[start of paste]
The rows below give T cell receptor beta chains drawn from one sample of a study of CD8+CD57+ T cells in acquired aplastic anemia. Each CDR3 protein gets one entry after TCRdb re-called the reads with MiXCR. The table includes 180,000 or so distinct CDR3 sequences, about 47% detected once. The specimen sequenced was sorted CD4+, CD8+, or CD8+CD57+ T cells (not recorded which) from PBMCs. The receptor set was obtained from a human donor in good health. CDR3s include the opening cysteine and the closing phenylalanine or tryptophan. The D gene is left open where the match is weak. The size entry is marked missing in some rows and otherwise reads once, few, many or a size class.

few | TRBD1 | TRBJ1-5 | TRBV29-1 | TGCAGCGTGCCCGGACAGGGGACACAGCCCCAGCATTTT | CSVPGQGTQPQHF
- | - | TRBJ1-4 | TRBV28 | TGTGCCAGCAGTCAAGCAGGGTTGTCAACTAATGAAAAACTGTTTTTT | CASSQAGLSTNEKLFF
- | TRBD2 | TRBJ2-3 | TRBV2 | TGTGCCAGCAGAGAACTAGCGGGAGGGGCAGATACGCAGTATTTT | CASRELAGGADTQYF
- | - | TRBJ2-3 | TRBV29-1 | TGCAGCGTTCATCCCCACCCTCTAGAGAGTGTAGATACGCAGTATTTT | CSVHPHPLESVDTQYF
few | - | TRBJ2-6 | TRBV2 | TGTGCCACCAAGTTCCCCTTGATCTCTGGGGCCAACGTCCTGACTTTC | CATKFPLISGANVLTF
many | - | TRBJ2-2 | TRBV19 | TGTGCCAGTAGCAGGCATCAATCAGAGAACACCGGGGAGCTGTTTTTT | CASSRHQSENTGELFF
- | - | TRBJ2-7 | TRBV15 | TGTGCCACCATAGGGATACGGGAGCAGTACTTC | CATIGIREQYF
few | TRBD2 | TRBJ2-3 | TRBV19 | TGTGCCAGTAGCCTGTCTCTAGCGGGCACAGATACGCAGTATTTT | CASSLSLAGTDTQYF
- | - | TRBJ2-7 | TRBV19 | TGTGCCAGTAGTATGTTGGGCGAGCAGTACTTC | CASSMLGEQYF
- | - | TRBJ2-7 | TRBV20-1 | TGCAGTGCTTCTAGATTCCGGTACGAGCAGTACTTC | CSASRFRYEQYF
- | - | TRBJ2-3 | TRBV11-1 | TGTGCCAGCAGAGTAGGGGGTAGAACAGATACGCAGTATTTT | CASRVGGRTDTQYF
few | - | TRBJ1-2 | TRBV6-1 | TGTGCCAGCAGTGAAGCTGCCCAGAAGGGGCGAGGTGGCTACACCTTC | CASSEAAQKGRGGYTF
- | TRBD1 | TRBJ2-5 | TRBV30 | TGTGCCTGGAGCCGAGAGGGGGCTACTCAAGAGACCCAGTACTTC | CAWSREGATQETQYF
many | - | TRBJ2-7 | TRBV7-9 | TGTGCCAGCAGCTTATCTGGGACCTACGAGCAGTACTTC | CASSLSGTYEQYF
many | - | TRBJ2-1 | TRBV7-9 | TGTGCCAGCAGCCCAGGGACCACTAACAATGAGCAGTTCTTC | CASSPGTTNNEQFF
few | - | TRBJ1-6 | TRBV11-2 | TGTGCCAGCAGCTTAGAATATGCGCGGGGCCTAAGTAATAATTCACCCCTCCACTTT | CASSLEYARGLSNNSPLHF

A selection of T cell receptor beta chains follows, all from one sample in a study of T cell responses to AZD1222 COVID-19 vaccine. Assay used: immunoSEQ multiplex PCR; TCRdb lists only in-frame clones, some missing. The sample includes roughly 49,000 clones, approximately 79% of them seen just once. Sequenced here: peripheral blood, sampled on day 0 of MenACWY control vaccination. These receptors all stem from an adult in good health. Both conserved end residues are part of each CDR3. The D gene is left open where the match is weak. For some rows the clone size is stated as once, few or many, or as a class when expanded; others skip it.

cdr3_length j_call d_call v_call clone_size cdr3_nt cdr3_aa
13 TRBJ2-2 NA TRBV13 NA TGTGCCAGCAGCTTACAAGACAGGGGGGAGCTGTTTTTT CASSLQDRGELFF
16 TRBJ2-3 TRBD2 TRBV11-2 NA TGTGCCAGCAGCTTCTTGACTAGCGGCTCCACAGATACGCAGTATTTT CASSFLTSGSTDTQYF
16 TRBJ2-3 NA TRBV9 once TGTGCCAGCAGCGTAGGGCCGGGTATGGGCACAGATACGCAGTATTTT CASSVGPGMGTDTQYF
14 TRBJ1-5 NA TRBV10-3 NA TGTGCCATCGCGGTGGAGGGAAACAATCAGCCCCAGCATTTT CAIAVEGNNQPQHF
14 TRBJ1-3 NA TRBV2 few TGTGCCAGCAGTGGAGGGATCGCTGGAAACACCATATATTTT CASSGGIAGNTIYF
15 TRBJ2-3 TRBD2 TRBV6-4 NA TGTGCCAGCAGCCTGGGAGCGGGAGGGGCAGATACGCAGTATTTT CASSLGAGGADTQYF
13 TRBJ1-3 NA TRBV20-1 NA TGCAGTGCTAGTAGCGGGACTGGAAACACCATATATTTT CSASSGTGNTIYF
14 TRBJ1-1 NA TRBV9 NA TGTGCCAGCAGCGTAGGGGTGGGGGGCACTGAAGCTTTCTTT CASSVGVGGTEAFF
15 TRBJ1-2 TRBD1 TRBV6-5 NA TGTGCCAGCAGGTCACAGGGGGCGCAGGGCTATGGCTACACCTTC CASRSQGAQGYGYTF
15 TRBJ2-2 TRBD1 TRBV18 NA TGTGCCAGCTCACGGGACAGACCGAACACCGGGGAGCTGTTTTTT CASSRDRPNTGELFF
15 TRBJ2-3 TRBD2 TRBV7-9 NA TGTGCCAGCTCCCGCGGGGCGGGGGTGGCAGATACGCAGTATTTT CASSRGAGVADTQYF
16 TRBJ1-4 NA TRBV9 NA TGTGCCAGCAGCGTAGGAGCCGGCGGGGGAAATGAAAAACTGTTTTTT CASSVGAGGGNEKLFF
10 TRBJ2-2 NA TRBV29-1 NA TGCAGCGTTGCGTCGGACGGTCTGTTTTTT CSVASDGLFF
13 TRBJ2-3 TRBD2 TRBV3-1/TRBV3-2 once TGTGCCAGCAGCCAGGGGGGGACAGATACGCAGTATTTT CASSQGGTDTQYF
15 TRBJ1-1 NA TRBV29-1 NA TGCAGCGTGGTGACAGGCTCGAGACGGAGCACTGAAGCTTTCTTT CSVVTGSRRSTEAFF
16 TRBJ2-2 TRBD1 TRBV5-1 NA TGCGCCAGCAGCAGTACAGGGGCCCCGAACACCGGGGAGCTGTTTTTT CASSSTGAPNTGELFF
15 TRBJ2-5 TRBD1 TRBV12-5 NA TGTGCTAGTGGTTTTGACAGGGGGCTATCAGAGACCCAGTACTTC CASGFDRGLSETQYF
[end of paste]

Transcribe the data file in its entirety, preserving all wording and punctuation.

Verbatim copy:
The rows below give T cell receptor beta chains drawn from one sample of a study of CD8+CD57+ T cells in acquired aplastic anemia. Each CDR3 protein gets one entry after TCRdb re-called the reads with MiXCR. The table includes 180,000 or so distinct CDR3 sequences, about 47% detected once. The specimen sequenced was sorted CD4+, CD8+, or CD8+CD57+ T cells (not recorded which) from PBMCs. The receptor set was obtained from a human donor in good health. CDR3s include the opening cysteine and the closing phenylalanine or tryptophan. The D gene is left open where the match is weak. The size entry is marked missing in some rows and otherwise reads once, few, many or a size class.

few | TRBD1 | TRBJ1-5 | TRBV29-1 | TGCAGCGTGCCCGGACAGGGGACACAGCCCCAGCATTTT | CSVPGQGTQPQHF
- | - | TRBJ1-4 | TRBV28 | TGTGCCAGCAGTCAAGCAGGGTTGTCAACTAATGAAAAACTGTTTTTT | CASSQAGLSTNEKLFF
- | TRBD2 | TRBJ2-3 | TRBV2 | TGTGCCAGCAGAGAACTAGCGGGAGGGGCAGATACGCAGTATTTT | CASRELAGGADTQYF
- | - | TRBJ2-3 | TRBV29-1 | TGCAGCGTTCATCCCCACCCTCTAGAGAGTGTAGATACGCAGTATTTT | CSVHPHPLESVDTQYF
few | - | TRBJ2-6 | TRBV2 | TGTGCCACCAAGTTCCCCTTGATCTCTGGGGCCAACGTCCTGACTTTC | CATKFPLISGANVLTF
many | - | TRBJ2-2 | TRBV19 | TGTGCCAGTAGCAGGCATCAATCAGAGAACACCGGGGAGCTGTTTTTT | CASSRHQSENTGELFF
- | - | TRBJ2-7 | TRBV15 | TGTGCCACCATAGGGATACGGGAGCAGTACTTC | CATIGIREQYF
few | TRBD2 | TRBJ2-3 | TRBV19 | TGTGCCAGTAGCCTGTCTCTAGCGGGCACAGATACGCAGTATTTT | CASSLSLAGTDTQYF
- | - | TRBJ2-7 | TRBV19 | TGTGCCAGTAGTATGTTGGGCGAGCAGTACTTC | CASSMLGEQYF
- | - | TRBJ2-7 | TRBV20-1 | TGCAGTGCTTCTAGATTCCGGTACGAGCAGTACTTC | CSASRFRYEQYF
- | - | TRBJ2-3 | TRBV11-1 | TGTGCCAGCAGAGTAGGGGGTAGAACAGATACGCAGTATTTT | CASRVGGRTDTQYF
few | - | TRBJ1-2 | TRBV6-1 | TGTGCCAGCAGTGAAGCTGCCCAGAAGGGGCGAGGTGGCTACACCTTC | CASSEAAQKGRGGYTF
- | TRBD1 | TRBJ2-5 | TRBV30 | TGTGCCTGGAGCCGAGAGGGGGCTACTCAAGAGACCCAGTACTTC | CAWSREGATQETQYF
many | - | TRBJ2-7 | TRBV7-9 | TGTGCCAGCAGCTTATCTGGGACCTACGAGCAGTACTTC | CASSLSGTYEQYF
many | - | TRBJ2-1 | TRBV7-9 | TGTGCCAGCAGCCCAGGGACCACTAACAATGAGCAGTTCTTC | CASSPGTTNNEQFF
few | - | TRBJ1-6 | TRBV11-2 | TGTGCCAGCAGCTTAGAATATGCGCGGGGCCTAAGTAATAATTCACCCCTCCACTTT | CASSLEYARGLSNNSPLHF

A selection of T cell receptor beta chains follows, all from one sample in a study of T cell responses to AZD1222 COVID-19 vaccine. Assay used: immunoSEQ multiplex PCR; TCRdb lists only in-frame clones, some missing. The sample includes roughly 49,000 clones, approximately 79% of them seen just once. Sequenced here: peripheral blood, sampled on day 0 of MenACWY control vaccination. These receptors all stem from an adult in good health. Both conserved end residues are part of each CDR3. The D gene is left open where the match is weak. For some rows the clone size is stated as once, few or many, or as a class when expanded; others skip it.

cdr3_length j_call d_call v_call clone_size cdr3_nt cdr3_aa
13 TRBJ2-2 NA TRBV13 NA TGTGCCAGCAGCTTACAAGACAGGGGGGAGCTGTTTTTT CASSLQDRGELFF
16 TRBJ2-3 TRBD2 TRBV11-2 NA TGTGCCAGCAGCTTCTTGACTAGCGGCTCCACAGATACGCAGTATTTT CASSFLTSGSTDTQYF
16 TRBJ2-3 NA TRBV9 once TGTGCCAGCAGCGTAGGGCCGGGTATGGGCACAGATACGCAGTATTTT CASSVGPGMGTDTQYF
14 TRBJ1-5 NA TRBV10-3 NA TGTGCCATCGCGGTGGAGGGAAACAATCAGCCCCAGCATTTT CAIAVEGNNQPQHF
14 TRBJ1-3 NA TRBV2 few TGTGCCAGCAGTGGAGGGATCGCTGGAAACACCATATATTTT CASSGGIAGNTIYF
15 TRBJ2-3 TRBD2 TRBV6-4 NA TGTGCCAGCAGCCTGGGAGCGGGAGGGGCAGATACGCAGTATTTT CASSLGAGGADTQYF
13 TRBJ1-3 NA TRBV20-1 NA TGCAGTGCTAGTAGCGGGACTGGAAACACCATATATTTT CSASSGTGNTIYF
14 TRBJ1-1 NA TRBV9 NA TGTGCCAGCAGCGTAGGGGTGGGGGGCACTGAAGCTTTCTTT CASSVGVGGTEAFF
15 TRBJ1-2 TRBD1 TRBV6-5 NA TGTGCCAGCAGGTCACAGGGGGCGCAGGGCTATGGCTACACCTTC CASRSQGAQGYGYTF
15 TRBJ2-2 TRBD1 TRBV18 NA TGTGCCAGCTCACGGGACAGACCGAACACCGGGGAGCTGTTTTTT CASSRDRPNTGELFF
15 TRBJ2-3 TRBD2 TRBV7-9 NA TGTGCCAGCTCCCGCGGGGCGGGGGTGGCAGATACGCAGTATTTT CASSRGAGVADTQYF
16 TRBJ1-4 NA TRBV9 NA TGTGCCAGCAGCGTAGGAGCCGGCGGGGGAAATGAAAAACTGTTTTTT CASSVGAGGGNEKLFF
10 TRBJ2-2 NA TRBV29-1 NA TGCAGCGTTGCGTCGGACGGTCTGTTTTTT CSVASDGLFF
13 TRBJ2-3 TRBD2 TRBV3-1/TRBV3-2 once TGTGCCAGCAGCCAGGGGGGGACAGATACGCAGTATTTT CASSQGGTDTQYF
15 TRBJ1-1 NA TRBV29-1 NA TGCAGCGTGGTGACAGGCTCGAGACGGAGCACTGAAGCTTTCTTT CSVVTGSRRSTEAFF
16 TRBJ2-2 TRBD1 TRBV5-1 NA TGCGCCAGCAGCAGTACAGGGGCCCCGAACACCGGGGAGCTGTTTTTT CASSSTGAPNTGELFF
15 TRBJ2-5 TRBD1 TRBV12-5 NA TGTGCTAGTGGTTTTGACAGGGGGCTATCAGAGACCCAGTACTTC CASGFDRGLSETQYF